I was sitting in a late model Toyota Scion. I noticed how new everything looked. I took in the unfamiliar dashboard, and was mesmerized by all the instruments set in it like sparkling gems. Then I looked at the strange key ring in my hand, and said to myself, “holy shit, I just rented a car from a complete stranger.” Then I put the key in the ignition, started the car, and was on my way.
My first peer to peer (P2P) car share began when I needed to get to Monterey, California for the Sustainable Brands conference. I was moderating a panel on the sharing economy. I don’t own a car, but I needed one to get to Monterey from Mountain View where I live.
I had planned to rent a car from Enterprise, something I had done many times since going car-free nearly two years ago. I wasn’t looking forward to this. Besides the lines and paperwork, they try to hard sell me unnecessary insurance every time like clockwork. I hate it. The last time I rented, I stooped to a ridiculous ploy to avoid the hard sell. I stormed in the office pretending that I was in a tremendous hurry, late for an interview. They’re so reliably annoying with their insurance pitch that I was surprised it worked.
So when one of my panelists, Jessica Scorpio of P2P car sharing company Getaround, e-mailed me suggesting I use their service, I was primed. That said, I can’t believe I didn’t commit to the P2P option first. It shows that old habits die hard. But to be fair, I was worried I didn’t have time to arrange a P2P rental. I needed a tried and true solution.
My concerns evaporated when I placed my first Getaround order. I placed orders for three cars within biking distance. Yes, three. Getaround enables rentees to request up to five cars at once. This motivates renters to respond quickly to requests. The first to respond gets to fill the order. And it raises the odds that someone will respond. Apparently, this works because my order was filled in 15 minutes. Sarah accepted my order and I arranged to pick up Daffodillpickle, her 2006 Toyota Scion, at her house 7:30 the next morning.
I set off by bike at 7:00am to pick up Daffodillpickle. I couldn’t find Sara’s house at first, but eventually found it set back in a townhouse complex. I was a tad stressed from the search and the big day ahead. Plus, I didn’t know what to expect when I knocked on the door. There was an awkward moment when Sarah came to the door, but we began the exchange and quickly built a rapport.
She said she had just checked out Shareable, but she hadn’t seen any articles on aquaponics. I asked her why the interest in aquaponics. She said she had an aquaponic garden upstairs and asked me if I wanted to check it out later. She pulled the car out of the garage, and invited me to keep my bike there.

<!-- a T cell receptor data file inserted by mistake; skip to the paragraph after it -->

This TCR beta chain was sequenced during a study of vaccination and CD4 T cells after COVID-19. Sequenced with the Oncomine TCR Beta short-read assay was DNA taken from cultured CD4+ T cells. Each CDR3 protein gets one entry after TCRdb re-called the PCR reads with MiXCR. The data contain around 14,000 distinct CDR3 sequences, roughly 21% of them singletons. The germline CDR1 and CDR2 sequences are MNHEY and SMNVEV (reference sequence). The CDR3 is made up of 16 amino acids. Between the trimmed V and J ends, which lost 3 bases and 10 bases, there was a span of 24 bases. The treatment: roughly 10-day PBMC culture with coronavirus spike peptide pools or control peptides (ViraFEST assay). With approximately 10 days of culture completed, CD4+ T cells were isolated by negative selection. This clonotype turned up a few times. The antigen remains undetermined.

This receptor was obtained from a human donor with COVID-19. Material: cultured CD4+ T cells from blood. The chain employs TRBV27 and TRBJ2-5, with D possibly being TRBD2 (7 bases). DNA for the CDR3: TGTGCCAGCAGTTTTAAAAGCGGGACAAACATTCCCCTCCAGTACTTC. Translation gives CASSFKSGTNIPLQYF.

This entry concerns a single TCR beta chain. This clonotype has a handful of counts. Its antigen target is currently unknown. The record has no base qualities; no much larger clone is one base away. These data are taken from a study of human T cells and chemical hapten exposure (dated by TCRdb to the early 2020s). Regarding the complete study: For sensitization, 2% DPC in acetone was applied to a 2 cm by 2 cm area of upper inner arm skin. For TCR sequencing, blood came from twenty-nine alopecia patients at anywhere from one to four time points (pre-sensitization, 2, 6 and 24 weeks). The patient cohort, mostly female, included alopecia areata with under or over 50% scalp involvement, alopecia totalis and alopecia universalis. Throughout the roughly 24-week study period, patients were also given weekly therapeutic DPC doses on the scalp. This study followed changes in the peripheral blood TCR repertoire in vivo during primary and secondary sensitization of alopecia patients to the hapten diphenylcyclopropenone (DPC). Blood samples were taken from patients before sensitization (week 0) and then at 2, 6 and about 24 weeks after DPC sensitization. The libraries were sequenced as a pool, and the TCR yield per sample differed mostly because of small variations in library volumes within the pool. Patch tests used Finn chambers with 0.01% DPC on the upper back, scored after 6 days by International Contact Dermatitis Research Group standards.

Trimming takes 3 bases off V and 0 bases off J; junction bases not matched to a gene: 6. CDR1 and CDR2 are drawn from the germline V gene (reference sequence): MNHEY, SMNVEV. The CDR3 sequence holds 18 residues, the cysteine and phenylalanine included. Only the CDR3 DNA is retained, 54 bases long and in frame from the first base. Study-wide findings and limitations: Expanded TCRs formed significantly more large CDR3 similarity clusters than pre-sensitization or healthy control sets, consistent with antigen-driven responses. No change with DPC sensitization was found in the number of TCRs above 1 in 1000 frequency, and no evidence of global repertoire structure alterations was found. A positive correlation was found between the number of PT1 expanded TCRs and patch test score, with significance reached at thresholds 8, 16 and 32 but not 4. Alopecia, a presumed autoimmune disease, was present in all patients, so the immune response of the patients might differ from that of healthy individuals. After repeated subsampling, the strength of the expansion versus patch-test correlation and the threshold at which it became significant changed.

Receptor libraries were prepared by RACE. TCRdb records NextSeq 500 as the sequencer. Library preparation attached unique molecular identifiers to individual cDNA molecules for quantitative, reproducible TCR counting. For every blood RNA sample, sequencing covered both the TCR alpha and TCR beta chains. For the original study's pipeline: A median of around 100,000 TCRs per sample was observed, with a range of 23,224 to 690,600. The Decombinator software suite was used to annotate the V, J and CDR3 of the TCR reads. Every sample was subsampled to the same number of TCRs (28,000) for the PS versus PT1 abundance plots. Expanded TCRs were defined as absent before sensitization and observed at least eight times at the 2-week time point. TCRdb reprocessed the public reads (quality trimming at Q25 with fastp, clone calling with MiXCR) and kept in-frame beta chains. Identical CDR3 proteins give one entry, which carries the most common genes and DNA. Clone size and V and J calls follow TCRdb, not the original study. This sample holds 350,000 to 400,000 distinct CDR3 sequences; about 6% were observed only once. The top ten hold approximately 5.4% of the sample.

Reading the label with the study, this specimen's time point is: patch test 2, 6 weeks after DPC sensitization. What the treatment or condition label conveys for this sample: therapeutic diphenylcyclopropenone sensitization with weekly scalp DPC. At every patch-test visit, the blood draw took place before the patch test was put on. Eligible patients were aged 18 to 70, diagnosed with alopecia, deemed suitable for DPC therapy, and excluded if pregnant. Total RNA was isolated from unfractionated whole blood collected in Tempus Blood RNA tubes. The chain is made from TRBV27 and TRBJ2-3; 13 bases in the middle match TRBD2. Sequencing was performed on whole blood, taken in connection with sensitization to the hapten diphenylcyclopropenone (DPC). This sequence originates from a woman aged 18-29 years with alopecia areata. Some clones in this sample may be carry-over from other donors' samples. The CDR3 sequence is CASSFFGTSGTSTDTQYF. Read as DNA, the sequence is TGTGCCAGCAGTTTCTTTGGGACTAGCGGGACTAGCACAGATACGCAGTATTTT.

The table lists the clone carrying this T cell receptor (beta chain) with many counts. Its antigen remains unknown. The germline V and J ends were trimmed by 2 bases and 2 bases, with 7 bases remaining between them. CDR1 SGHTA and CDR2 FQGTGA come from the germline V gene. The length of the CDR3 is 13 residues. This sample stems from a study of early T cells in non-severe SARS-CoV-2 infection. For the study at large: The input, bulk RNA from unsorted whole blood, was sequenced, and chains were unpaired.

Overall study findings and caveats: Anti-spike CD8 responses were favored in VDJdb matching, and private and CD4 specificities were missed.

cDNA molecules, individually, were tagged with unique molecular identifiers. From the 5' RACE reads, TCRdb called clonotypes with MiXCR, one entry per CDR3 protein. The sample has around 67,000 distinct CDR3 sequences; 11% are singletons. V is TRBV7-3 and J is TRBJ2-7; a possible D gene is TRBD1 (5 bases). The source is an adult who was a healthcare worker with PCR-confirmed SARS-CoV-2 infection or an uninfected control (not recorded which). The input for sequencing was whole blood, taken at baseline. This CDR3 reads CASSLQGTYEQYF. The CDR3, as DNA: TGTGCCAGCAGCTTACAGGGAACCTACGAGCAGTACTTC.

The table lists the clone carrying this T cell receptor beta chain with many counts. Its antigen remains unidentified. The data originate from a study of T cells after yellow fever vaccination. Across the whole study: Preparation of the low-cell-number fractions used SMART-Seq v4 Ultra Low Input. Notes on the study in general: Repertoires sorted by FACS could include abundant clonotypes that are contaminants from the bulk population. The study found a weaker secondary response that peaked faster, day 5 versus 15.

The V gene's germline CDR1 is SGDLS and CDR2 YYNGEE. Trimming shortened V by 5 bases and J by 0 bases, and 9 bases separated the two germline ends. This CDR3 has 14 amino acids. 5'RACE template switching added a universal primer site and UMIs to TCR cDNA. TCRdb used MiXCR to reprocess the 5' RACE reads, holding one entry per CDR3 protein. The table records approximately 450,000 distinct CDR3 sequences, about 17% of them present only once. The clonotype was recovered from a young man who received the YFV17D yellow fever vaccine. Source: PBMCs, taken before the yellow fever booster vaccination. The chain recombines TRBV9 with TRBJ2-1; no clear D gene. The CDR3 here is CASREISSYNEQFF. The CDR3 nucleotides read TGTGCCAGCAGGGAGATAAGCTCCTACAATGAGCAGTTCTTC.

After I stowed my bike, Sara went over the car with me. Her Scion is simple, a big plus for a rental in my book. I asked her about her experience renting her car. She said she had done it three times with no problems. However, when she booked a car from another Getaround member while traveling, the member was nowhere to be found when she showed up. That put her in a jam, but the Getaround team quickly found and paid for a conventional rental. All ended well. I asked Sarah why she rented out her car. She said that even though she can’t go car-free because of work, she wanted to help others go car-free.
After a quick photo shoot to memorialize my first P2P rental, Sara led me up upstairs – through her bedroom – to see the aquaponics garden on her bedroom balcony. Yeah, she didn’t make much of the fact that she was leading a total stranger through her bedroom. I wasn’t expecting that myself, but we improvised. There’s no playbook like at Enterprise. We were just two individuals who decided to share a car. And we both shared a passion for sustainable innovation, so maybe that overrode boundaries.
In any case, her aquaponics garden was a thing of wonder. It was made of stuff you could get at Target. She explained how the system worked. And that she had done this for several years. Apparently, she had learned a lot. Her garden was thriving. And she had an amazing container garden to boot. On our way downstairs Sara gave me a strawberry she had grown upstairs. It was delicious.
I couldn’t have made up a more interesting first experience renting a car from a neighbor. It's a huge understatement to say that it was a more human experience than a typical car rental. The exchange was improvised between two human beings. It was not a carefully crafted experience delivered by a suit following a script from corporate. It reminds me of the difference between corporate ad copy and good blog writing. It was real.
And I got much more than a car rental. I was inspired by Sara, got a lesson in aquaponics, and it all came with a strawberry on top.